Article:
Algal Bloom Turns Long Pond Green
By: Christopher Kazarian
An algal bloom has been discovered in Long Pond, less than two months after E. coli was discovered in the same water body.
“This has never occurred there before,” Water Superintendent William R. Chapman said.
Today a crew from Lycott Environmental Inc. of Southbridge was to go to Long Pond, which supplies the majority of the town’s drinking water to residents, to treat the bloom with 1,000 pounds of liquid copper sulfite. The cost for the one day of work, Mr. Chapman said, is $3,550.
“We are optimistic this is a one-and-done type of scenario although we won’t know until a few days after,” he said.
The discovery of the algal bloom last week required the state to be notified, Mr. Chapman said. Subsequent testing of the water supply, he said, had to be done and the results had to come back clean, which they did last Friday. He said the algal bloom does not pose a hazard to residents’ health.
At the same time, he said, it is a concern and he suspected “this could get worse before it gets better.”
As to why the algal bloom occurred, he attributed it to the high temperatures, noting that “ocean temperatures are 80 degrees right now, which is ridiculous. Long Pond is a large body of water with a couple of springs in it which will promote algae.”
In addition, he said, the conditions at Long Pond this summer have been ripe for an event like this, with higher water elevations exposing the water to different organisms than it normally is.
He said the pond has experienced high turbidity levels over the past two weeks due to rain storms, pond turnover and high winds. He said the visual clues, a green tinge indicative of an algal bloom, was the first sign that something was wrong.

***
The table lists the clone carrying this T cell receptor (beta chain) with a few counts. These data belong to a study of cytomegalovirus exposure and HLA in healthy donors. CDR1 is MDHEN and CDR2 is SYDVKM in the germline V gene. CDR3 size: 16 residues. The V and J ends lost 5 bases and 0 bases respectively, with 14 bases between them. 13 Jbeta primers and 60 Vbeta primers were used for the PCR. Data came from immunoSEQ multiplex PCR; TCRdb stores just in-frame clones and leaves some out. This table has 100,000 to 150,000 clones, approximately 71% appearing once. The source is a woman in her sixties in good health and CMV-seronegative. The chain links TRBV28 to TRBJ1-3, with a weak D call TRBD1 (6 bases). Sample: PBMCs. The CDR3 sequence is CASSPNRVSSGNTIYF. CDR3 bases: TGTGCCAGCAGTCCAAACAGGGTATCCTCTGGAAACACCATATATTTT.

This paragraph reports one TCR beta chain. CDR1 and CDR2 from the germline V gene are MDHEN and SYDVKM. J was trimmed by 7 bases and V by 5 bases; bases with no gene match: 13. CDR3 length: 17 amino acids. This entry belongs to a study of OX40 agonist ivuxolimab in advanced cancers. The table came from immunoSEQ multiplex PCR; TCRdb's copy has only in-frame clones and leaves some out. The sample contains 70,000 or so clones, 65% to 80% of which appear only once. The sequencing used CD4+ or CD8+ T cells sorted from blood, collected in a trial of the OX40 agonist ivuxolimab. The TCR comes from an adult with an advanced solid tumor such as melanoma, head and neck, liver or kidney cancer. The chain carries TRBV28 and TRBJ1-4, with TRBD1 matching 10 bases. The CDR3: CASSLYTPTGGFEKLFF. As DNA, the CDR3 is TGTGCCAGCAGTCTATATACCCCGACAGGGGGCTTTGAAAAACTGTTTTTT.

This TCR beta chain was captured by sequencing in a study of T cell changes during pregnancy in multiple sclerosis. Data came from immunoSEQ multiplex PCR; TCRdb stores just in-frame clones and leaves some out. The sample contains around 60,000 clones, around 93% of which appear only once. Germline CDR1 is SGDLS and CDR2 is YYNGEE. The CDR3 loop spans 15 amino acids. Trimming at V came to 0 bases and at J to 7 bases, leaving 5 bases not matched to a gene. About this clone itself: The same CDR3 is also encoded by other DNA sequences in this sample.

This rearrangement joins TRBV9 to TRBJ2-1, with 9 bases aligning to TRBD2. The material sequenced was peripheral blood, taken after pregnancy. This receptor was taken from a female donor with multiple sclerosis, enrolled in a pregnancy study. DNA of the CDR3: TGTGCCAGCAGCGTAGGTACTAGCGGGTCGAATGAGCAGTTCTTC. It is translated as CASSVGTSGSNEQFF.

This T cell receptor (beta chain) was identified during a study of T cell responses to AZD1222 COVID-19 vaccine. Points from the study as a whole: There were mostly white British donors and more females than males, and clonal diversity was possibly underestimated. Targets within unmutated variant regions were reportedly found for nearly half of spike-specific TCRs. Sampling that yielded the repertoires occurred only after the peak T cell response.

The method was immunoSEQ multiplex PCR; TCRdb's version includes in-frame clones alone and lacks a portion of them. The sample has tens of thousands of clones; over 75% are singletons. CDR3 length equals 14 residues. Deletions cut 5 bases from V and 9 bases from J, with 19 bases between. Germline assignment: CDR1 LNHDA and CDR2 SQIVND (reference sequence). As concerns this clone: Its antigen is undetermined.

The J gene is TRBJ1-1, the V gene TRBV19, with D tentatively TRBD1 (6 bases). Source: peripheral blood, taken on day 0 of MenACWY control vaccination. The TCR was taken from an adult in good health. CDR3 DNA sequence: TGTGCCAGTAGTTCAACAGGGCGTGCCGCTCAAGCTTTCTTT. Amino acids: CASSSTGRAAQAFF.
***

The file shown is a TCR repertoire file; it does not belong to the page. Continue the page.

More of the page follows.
This is now the second incident since June in which a problem has been found with the water supply.
In the first instance both E. coli and higher than acceptable levels of total coliform were discovered although the Massachusetts Department of Environmental Protection was not notified until five days after. The state should have been notified within 24 hours.
Miscommunication between Mr. Chapman and chief water operator David A. Dietlin was cited as the reason why the state was not notified immediately. The two men were suspended for two weeks without pay in July for not following that protocol.
While a large focus of that first incident—it resulted in a week-long boil water order notice placed on the town—was on the delay in notifying both the state and residents, it also spoke to a larger concern about the potential health hazards inherent in Long Pond, which is an unfiltered water system.
Since the discovery of E. coli, both Mr. Chapman and his supervisor, Raymond A. Jack, the director of the Department of Public Works, have stressed the need to better protect Long Pond by installing a filtration system on it.
The algal bloom only served to strengthen that position for Mr. Chapman. “This is definitely in line with why a filtration system is needed,” he said. “If we had that it would be a non-issue.”
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